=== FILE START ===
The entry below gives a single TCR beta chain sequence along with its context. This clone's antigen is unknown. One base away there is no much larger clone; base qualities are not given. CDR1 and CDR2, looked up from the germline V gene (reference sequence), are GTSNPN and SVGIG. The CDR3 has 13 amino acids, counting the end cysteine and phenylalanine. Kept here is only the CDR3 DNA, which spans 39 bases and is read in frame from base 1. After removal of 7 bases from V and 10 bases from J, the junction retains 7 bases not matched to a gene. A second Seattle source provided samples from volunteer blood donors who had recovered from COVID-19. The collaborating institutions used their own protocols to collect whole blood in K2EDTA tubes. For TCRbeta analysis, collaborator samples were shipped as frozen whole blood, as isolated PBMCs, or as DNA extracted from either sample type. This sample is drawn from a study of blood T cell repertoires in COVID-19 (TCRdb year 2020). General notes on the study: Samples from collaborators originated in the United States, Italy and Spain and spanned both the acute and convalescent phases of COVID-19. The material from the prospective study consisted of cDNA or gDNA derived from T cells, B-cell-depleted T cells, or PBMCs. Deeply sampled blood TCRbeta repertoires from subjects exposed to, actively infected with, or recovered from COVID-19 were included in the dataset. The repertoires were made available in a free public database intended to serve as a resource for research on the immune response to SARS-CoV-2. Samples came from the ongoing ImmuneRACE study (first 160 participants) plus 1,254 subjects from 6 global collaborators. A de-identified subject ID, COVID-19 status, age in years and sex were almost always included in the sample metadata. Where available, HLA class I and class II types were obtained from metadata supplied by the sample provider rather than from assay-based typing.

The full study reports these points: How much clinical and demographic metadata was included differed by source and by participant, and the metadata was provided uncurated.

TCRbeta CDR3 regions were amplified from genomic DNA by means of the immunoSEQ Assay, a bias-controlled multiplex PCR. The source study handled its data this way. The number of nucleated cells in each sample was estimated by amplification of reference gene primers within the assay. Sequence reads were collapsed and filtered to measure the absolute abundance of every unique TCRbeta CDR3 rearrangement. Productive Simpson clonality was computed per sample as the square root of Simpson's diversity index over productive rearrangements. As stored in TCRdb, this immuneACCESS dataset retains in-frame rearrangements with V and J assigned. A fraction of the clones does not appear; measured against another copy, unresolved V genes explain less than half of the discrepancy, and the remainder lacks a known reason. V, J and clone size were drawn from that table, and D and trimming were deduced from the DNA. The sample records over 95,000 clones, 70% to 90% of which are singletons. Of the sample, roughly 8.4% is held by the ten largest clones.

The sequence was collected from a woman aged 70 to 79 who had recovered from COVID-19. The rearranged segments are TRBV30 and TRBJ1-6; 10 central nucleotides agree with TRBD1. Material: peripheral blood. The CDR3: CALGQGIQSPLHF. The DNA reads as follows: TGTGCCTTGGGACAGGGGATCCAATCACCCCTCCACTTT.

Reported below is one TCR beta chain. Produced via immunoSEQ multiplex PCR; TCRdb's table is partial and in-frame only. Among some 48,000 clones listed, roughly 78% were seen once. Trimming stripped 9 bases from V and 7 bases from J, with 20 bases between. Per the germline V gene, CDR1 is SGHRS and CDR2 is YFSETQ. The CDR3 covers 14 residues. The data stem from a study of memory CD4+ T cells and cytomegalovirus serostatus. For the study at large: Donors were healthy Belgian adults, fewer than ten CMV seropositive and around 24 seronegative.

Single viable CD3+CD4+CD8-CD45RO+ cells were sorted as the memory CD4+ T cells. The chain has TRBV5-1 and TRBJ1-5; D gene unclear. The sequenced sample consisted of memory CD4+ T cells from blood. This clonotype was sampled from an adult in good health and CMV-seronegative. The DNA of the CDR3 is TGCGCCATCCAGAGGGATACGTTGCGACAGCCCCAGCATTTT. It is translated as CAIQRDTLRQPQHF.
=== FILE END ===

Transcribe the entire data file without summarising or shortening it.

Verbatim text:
The entry below gives a single TCR beta chain sequence along with its context. This clone's antigen is unknown. One base away there is no much larger clone; base qualities are not given. CDR1 and CDR2, looked up from the germline V gene (reference sequence), are GTSNPN and SVGIG. The CDR3 has 13 amino acids, counting the end cysteine and phenylalanine. Kept here is only the CDR3 DNA, which spans 39 bases and is read in frame from base 1. After removal of 7 bases from V and 10 bases from J, the junction retains 7 bases not matched to a gene. A second Seattle source provided samples from volunteer blood donors who had recovered from COVID-19. The collaborating institutions used their own protocols to collect whole blood in K2EDTA tubes. For TCRbeta analysis, collaborator samples were shipped as frozen whole blood, as isolated PBMCs, or as DNA extracted from either sample type. This sample is drawn from a study of blood T cell repertoires in COVID-19 (TCRdb year 2020). General notes on the study: Samples from collaborators originated in the United States, Italy and Spain and spanned both the acute and convalescent phases of COVID-19. The material from the prospective study consisted of cDNA or gDNA derived from T cells, B-cell-depleted T cells, or PBMCs. Deeply sampled blood TCRbeta repertoires from subjects exposed to, actively infected with, or recovered from COVID-19 were included in the dataset. The repertoires were made available in a free public database intended to serve as a resource for research on the immune response to SARS-CoV-2. Samples came from the ongoing ImmuneRACE study (first 160 participants) plus 1,254 subjects from 6 global collaborators. A de-identified subject ID, COVID-19 status, age in years and sex were almost always included in the sample metadata. Where available, HLA class I and class II types were obtained from metadata supplied by the sample provider rather than from assay-based typing.

The full study reports these points: How much clinical and demographic metadata was included differed by source and by participant, and the metadata was provided uncurated.

TCRbeta CDR3 regions were amplified from genomic DNA by means of the immunoSEQ Assay, a bias-controlled multiplex PCR. The source study handled its data this way. The number of nucleated cells in each sample was estimated by amplification of reference gene primers within the assay. Sequence reads were collapsed and filtered to measure the absolute abundance of every unique TCRbeta CDR3 rearrangement. Productive Simpson clonality was computed per sample as the square root of Simpson's diversity index over productive rearrangements. As stored in TCRdb, this immuneACCESS dataset retains in-frame rearrangements with V and J assigned. A fraction of the clones does not appear; measured against another copy, unresolved V genes explain less than half of the discrepancy, and the remainder lacks a known reason. V, J and clone size were drawn from that table, and D and trimming were deduced from the DNA. The sample records over 95,000 clones, 70% to 90% of which are singletons. Of the sample, roughly 8.4% is held by the ten largest clones.

The sequence was collected from a woman aged 70 to 79 who had recovered from COVID-19. The rearranged segments are TRBV30 and TRBJ1-6; 10 central nucleotides agree with TRBD1. Material: peripheral blood. The CDR3: CALGQGIQSPLHF. The DNA reads as follows: TGTGCCTTGGGACAGGGGATCCAATCACCCCTCCACTTT.

Reported below is one TCR beta chain. Produced via immunoSEQ multiplex PCR; TCRdb's table is partial and in-frame only. Among some 48,000 clones listed, roughly 78% were seen once. Trimming stripped 9 bases from V and 7 bases from J, with 20 bases between. Per the germline V gene, CDR1 is SGHRS and CDR2 is YFSETQ. The CDR3 covers 14 residues. The data stem from a study of memory CD4+ T cells and cytomegalovirus serostatus. For the study at large: Donors were healthy Belgian adults, fewer than ten CMV seropositive and around 24 seronegative.

Single viable CD3+CD4+CD8-CD45RO+ cells were sorted as the memory CD4+ T cells. The chain has TRBV5-1 and TRBJ1-5; D gene unclear. The sequenced sample consisted of memory CD4+ T cells from blood. This clonotype was sampled from an adult in good health and CMV-seronegative. The DNA of the CDR3 is TGCGCCATCCAGAGGGATACGTTGCGACAGCCCCAGCATTTT. It is translated as CAIQRDTLRQPQHF.